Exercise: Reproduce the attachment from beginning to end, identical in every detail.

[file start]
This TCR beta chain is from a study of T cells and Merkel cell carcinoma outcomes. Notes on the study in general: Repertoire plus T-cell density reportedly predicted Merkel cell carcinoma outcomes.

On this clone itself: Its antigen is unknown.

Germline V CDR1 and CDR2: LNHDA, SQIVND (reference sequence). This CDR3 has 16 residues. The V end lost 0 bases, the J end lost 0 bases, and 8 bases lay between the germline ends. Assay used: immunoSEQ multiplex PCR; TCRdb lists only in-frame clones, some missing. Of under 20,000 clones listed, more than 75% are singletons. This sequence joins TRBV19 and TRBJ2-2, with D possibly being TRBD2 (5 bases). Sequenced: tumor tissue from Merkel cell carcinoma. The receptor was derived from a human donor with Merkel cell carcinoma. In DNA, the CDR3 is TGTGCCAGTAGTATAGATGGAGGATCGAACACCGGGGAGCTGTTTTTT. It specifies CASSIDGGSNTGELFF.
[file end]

This TCR beta chain is from a study of T cells and Merkel cell carcinoma outcomes. Notes on the study in general: Repertoire plus T-cell density reportedly predicted Merkel cell carcinoma outcomes.

On this clone itself: Its antigen is unknown.

Germline V CDR1 and CDR2: LNHDA, SQIVND (reference sequence). This CDR3 has 16 residues. The V end lost 0 bases, the J end lost 0 bases, and 8 bases lay between the germline ends. Assay used: immunoSEQ multiplex PCR; TCRdb lists only in-frame clones, some missing. Of under 20,000 clones listed, more than 75% are singletons. This sequence joins TRBV19 and TRBJ2-2, with D possibly being TRBD2 (5 bases). Sequenced: tumor tissue from Merkel cell carcinoma. The receptor was derived from a human donor with Merkel cell carcinoma. In DNA, the CDR3 is TGTGCCAGTAGTATAGATGGAGGATCGAACACCGGGGAGCTGTTTTTT. It specifies CASSIDGGSNTGELFF.